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As distilleries see record visitors...

Whisky leader warns of tax threat to investment

Natural colour wall at Macallan distillery, Speyside

The natural colour wall features more than 3,000 bottles at the new multi-million pound Macallan Distillery and visitor centre (pic by Terry Murden)


 

A Scotch whisky leader has warned that investment in increasingly popular whisky trails could dry up if the Treasury imposes further tax rises on the industry.

As new figures show that tourists are pouring into distilleries and visitor centres in record numbers, Karen Betts, chief executive of the Scotch Whisky Association, said tourists were unaware how much tax the sector pays.

Last year saw 1.9million visits to distilleries, an 11.4% rise year-on-year and 45% since 2010.  Spending at visitor centres was up by 15.6% to £60.9 million.

Mrs Betts said: “Scotch Whisky distilleries have invested – and continue to invest – hugely in providing world-class visitor facilities at their sites all over Scotland, and they are collaborating in establishing new whisky trails and finding new ways of telling the story of Scotch to British and foreign visitors alike.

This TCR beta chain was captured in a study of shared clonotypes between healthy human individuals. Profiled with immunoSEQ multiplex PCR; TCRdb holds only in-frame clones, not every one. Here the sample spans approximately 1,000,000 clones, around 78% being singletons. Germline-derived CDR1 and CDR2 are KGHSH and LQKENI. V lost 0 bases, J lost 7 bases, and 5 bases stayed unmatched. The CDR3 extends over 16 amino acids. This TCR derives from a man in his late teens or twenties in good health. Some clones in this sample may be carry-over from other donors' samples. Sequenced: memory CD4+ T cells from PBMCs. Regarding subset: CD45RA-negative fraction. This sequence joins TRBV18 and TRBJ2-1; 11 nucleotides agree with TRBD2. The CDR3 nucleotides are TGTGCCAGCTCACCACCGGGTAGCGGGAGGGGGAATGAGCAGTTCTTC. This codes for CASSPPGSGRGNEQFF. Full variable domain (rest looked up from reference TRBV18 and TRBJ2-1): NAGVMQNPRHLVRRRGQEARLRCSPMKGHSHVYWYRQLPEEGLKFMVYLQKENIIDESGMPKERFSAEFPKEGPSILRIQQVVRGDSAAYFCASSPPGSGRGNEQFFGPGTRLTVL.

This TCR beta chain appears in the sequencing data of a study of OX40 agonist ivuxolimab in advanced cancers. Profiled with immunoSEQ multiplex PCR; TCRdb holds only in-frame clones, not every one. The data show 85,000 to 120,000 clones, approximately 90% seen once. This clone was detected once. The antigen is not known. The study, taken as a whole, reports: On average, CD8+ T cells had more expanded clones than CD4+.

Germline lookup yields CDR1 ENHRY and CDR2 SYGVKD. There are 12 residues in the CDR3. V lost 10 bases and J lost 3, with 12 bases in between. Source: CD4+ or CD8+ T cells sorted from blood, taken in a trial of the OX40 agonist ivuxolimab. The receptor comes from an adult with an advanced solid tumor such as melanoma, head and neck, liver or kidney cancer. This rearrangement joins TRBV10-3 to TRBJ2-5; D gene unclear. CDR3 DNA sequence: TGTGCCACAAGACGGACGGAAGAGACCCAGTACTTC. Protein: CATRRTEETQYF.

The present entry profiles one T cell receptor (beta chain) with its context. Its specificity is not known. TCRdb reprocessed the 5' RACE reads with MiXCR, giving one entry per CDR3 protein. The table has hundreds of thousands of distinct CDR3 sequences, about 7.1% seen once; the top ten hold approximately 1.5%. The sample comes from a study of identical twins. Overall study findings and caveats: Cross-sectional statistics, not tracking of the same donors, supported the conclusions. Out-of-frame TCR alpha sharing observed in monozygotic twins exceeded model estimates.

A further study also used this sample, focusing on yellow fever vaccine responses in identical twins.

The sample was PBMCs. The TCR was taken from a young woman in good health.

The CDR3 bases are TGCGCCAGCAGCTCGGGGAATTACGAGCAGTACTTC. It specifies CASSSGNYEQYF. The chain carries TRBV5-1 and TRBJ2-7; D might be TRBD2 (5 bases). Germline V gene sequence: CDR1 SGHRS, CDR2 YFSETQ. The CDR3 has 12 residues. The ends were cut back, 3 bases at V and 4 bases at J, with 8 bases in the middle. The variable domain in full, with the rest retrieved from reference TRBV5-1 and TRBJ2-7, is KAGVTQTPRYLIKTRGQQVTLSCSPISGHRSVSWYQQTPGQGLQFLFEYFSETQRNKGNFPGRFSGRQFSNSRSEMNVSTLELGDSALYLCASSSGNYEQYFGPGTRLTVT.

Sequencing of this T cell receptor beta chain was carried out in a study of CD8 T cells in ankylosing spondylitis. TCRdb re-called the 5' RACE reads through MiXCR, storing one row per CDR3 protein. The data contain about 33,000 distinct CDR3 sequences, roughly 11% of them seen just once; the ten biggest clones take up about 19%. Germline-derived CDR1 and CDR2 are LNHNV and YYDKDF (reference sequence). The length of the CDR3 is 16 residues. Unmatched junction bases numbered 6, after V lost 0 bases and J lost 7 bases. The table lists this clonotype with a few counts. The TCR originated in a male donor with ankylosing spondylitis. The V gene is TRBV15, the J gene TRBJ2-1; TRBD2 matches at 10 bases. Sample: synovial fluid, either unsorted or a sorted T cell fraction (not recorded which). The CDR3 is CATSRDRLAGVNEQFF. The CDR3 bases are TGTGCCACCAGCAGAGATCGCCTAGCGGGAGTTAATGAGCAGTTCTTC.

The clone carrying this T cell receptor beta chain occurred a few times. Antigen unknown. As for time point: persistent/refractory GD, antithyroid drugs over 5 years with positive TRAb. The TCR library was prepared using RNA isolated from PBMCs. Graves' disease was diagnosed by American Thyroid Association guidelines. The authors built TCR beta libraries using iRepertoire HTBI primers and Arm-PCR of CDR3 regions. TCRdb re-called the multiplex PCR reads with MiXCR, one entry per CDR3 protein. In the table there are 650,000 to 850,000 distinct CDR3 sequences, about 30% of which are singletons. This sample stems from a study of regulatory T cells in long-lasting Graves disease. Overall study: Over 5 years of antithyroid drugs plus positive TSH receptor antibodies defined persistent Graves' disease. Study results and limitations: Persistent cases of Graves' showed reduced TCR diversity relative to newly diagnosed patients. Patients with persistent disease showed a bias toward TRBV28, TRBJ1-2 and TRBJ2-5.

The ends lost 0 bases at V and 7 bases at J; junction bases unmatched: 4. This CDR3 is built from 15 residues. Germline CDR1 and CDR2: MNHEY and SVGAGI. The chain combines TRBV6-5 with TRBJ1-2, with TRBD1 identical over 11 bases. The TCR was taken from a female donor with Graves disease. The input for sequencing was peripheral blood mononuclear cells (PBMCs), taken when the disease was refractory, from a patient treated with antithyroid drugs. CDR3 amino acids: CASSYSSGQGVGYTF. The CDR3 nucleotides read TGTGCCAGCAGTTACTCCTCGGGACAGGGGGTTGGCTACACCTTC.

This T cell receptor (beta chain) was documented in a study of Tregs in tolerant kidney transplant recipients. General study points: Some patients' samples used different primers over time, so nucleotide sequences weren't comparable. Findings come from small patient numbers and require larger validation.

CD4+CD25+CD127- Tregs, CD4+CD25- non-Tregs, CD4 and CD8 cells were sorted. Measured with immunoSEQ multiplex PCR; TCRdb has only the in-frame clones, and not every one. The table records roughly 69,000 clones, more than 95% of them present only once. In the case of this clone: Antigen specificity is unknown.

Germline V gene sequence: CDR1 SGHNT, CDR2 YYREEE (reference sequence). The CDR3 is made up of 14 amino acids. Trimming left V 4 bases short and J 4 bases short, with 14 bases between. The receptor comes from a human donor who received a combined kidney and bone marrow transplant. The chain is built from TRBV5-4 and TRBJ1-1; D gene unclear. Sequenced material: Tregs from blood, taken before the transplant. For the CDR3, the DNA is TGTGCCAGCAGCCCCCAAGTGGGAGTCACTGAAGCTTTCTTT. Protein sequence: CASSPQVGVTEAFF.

“Whisky tourism is on the up, but tourists are often surprised that Scotch is more expensive here in the UK than it is in their home countries.

“They are surprised to know that £3 in every £4 spent on a bottle of Scotch in the UK goes to the government in tax. If tax rises further in the Autumn Budget, this will put at risk further industry investment.”

Visitor centres reported that the highest number of visitors came from Germany and the US, followed by those from India, China and Japan.

The SWA survey also details that on average more than £32 was spent during each trip to a visitor centre, up almost 4% year on year and by £11 per visit in 2010.

Scottish Culture Secretary Fiona Hyslop, welcomed the survey results, saying: “These record figures show the value of the industry and how well-regarded Scotch whisky is to tourists from the UK and abroad.”

The success story of Scotch Whisky tourism has also positioned the industry as one of leading UK attractions.

The National Museum of Scotland and Edinburgh Castle are the top attractions outside London, both attracting over 2 million visits in 2017, just 100,000 more than those drawn to distilleries.

Malcolm Roughead, chief executive of VisitScotland, said: “We’re delighted that the popularity of Scotch Whisky distilleries is continuing to grow with our visitors, which reflects the hard work and investment by the industry in delivering a world-class experience.”



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